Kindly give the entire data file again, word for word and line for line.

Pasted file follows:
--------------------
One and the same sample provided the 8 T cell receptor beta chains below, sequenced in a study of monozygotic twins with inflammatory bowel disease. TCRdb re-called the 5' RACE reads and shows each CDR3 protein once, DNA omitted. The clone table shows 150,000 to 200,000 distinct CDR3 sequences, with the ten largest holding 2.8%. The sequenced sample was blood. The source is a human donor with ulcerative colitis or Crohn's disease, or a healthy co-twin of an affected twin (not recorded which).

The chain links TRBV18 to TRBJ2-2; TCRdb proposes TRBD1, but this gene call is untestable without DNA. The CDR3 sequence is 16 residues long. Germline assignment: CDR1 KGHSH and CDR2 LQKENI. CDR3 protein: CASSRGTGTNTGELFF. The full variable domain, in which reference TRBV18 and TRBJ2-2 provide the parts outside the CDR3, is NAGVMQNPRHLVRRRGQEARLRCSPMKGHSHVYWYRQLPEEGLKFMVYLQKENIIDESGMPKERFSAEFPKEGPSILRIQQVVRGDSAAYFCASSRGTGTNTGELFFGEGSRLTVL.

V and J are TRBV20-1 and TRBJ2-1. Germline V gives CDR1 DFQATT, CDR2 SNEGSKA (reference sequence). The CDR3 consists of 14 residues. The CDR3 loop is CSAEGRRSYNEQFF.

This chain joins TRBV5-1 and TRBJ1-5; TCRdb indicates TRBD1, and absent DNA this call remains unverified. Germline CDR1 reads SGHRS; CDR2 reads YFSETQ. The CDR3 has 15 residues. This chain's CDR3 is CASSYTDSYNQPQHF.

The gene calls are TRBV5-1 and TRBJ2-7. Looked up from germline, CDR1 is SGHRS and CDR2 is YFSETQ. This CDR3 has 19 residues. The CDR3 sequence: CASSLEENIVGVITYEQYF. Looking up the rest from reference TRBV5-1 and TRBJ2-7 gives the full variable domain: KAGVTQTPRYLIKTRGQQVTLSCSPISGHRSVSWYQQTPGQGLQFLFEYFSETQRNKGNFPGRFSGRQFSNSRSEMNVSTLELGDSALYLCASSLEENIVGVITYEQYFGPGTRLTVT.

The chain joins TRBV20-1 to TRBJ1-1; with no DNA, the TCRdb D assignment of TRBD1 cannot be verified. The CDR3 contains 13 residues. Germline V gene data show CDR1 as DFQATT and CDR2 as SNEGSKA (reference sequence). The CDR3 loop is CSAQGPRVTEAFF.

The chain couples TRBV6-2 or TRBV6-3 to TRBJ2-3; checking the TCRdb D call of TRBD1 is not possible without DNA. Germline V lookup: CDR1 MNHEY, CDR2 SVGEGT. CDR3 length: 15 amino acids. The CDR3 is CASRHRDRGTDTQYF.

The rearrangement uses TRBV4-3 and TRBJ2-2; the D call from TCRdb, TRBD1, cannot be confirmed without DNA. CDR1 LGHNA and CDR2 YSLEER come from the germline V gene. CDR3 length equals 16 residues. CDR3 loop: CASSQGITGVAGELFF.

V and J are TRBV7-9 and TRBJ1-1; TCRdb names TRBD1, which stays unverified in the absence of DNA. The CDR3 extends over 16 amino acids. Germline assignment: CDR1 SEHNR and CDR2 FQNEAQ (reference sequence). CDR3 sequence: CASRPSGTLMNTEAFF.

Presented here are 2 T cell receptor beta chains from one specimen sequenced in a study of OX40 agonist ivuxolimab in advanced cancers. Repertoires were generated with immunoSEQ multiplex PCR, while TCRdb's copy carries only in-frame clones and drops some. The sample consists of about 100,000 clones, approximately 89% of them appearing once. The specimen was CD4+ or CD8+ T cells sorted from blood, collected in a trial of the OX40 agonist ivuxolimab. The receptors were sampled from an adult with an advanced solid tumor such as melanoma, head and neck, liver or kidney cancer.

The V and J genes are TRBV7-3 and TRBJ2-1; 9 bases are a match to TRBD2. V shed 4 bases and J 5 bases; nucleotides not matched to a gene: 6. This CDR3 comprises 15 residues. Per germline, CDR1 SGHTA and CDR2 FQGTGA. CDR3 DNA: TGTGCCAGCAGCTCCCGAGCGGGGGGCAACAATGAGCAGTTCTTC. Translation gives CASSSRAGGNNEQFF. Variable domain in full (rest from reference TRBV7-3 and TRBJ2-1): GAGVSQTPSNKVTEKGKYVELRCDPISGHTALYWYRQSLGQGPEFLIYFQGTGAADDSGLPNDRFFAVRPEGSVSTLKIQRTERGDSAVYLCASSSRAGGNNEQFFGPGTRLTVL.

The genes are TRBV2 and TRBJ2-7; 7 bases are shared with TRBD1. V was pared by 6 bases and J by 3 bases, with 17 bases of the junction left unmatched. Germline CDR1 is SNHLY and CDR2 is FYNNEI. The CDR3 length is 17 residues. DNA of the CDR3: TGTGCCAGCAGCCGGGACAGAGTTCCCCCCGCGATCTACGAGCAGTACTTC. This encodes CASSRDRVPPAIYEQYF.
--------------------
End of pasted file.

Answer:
One and the same sample provided the 8 T cell receptor beta chains below, sequenced in a study of monozygotic twins with inflammatory bowel disease. TCRdb re-called the 5' RACE reads and shows each CDR3 protein once, DNA omitted. The clone table shows 150,000 to 200,000 distinct CDR3 sequences, with the ten largest holding 2.8%. The sequenced sample was blood. The source is a human donor with ulcerative colitis or Crohn's disease, or a healthy co-twin of an affected twin (not recorded which).

The chain links TRBV18 to TRBJ2-2; TCRdb proposes TRBD1, but this gene call is untestable without DNA. The CDR3 sequence is 16 residues long. Germline assignment: CDR1 KGHSH and CDR2 LQKENI. CDR3 protein: CASSRGTGTNTGELFF. The full variable domain, in which reference TRBV18 and TRBJ2-2 provide the parts outside the CDR3, is NAGVMQNPRHLVRRRGQEARLRCSPMKGHSHVYWYRQLPEEGLKFMVYLQKENIIDESGMPKERFSAEFPKEGPSILRIQQVVRGDSAAYFCASSRGTGTNTGELFFGEGSRLTVL.

V and J are TRBV20-1 and TRBJ2-1. Germline V gives CDR1 DFQATT, CDR2 SNEGSKA (reference sequence). The CDR3 consists of 14 residues. The CDR3 loop is CSAEGRRSYNEQFF.

This chain joins TRBV5-1 and TRBJ1-5; TCRdb indicates TRBD1, and absent DNA this call remains unverified. Germline CDR1 reads SGHRS; CDR2 reads YFSETQ. The CDR3 has 15 residues. This chain's CDR3 is CASSYTDSYNQPQHF.

The gene calls are TRBV5-1 and TRBJ2-7. Looked up from germline, CDR1 is SGHRS and CDR2 is YFSETQ. This CDR3 has 19 residues. The CDR3 sequence: CASSLEENIVGVITYEQYF. Looking up the rest from reference TRBV5-1 and TRBJ2-7 gives the full variable domain: KAGVTQTPRYLIKTRGQQVTLSCSPISGHRSVSWYQQTPGQGLQFLFEYFSETQRNKGNFPGRFSGRQFSNSRSEMNVSTLELGDSALYLCASSLEENIVGVITYEQYFGPGTRLTVT.

The chain joins TRBV20-1 to TRBJ1-1; with no DNA, the TCRdb D assignment of TRBD1 cannot be verified. The CDR3 contains 13 residues. Germline V gene data show CDR1 as DFQATT and CDR2 as SNEGSKA (reference sequence). The CDR3 loop is CSAQGPRVTEAFF.

The chain couples TRBV6-2 or TRBV6-3 to TRBJ2-3; checking the TCRdb D call of TRBD1 is not possible without DNA. Germline V lookup: CDR1 MNHEY, CDR2 SVGEGT. CDR3 length: 15 amino acids. The CDR3 is CASRHRDRGTDTQYF.

The rearrangement uses TRBV4-3 and TRBJ2-2; the D call from TCRdb, TRBD1, cannot be confirmed without DNA. CDR1 LGHNA and CDR2 YSLEER come from the germline V gene. CDR3 length equals 16 residues. CDR3 loop: CASSQGITGVAGELFF.

V and J are TRBV7-9 and TRBJ1-1; TCRdb names TRBD1, which stays unverified in the absence of DNA. The CDR3 extends over 16 amino acids. Germline assignment: CDR1 SEHNR and CDR2 FQNEAQ (reference sequence). CDR3 sequence: CASRPSGTLMNTEAFF.

Presented here are 2 T cell receptor beta chains from one specimen sequenced in a study of OX40 agonist ivuxolimab in advanced cancers. Repertoires were generated with immunoSEQ multiplex PCR, while TCRdb's copy carries only in-frame clones and drops some. The sample consists of about 100,000 clones, approximately 89% of them appearing once. The specimen was CD4+ or CD8+ T cells sorted from blood, collected in a trial of the OX40 agonist ivuxolimab. The receptors were sampled from an adult with an advanced solid tumor such as melanoma, head and neck, liver or kidney cancer.

The V and J genes are TRBV7-3 and TRBJ2-1; 9 bases are a match to TRBD2. V shed 4 bases and J 5 bases; nucleotides not matched to a gene: 6. This CDR3 comprises 15 residues. Per germline, CDR1 SGHTA and CDR2 FQGTGA. CDR3 DNA: TGTGCCAGCAGCTCCCGAGCGGGGGGCAACAATGAGCAGTTCTTC. Translation gives CASSSRAGGNNEQFF. Variable domain in full (rest from reference TRBV7-3 and TRBJ2-1): GAGVSQTPSNKVTEKGKYVELRCDPISGHTALYWYRQSLGQGPEFLIYFQGTGAADDSGLPNDRFFAVRPEGSVSTLKIQRTERGDSAVYLCASSSRAGGNNEQFFGPGTRLTVL.

The genes are TRBV2 and TRBJ2-7; 7 bases are shared with TRBD1. V was pared by 6 bases and J by 3 bases, with 17 bases of the junction left unmatched. Germline CDR1 is SNHLY and CDR2 is FYNNEI. The CDR3 length is 17 residues. DNA of the CDR3: TGTGCCAGCAGCCGGGACAGAGTTCCCCCCGCGATCTACGAGCAGTACTTC. This encodes CASSRDRVPPAIYEQYF.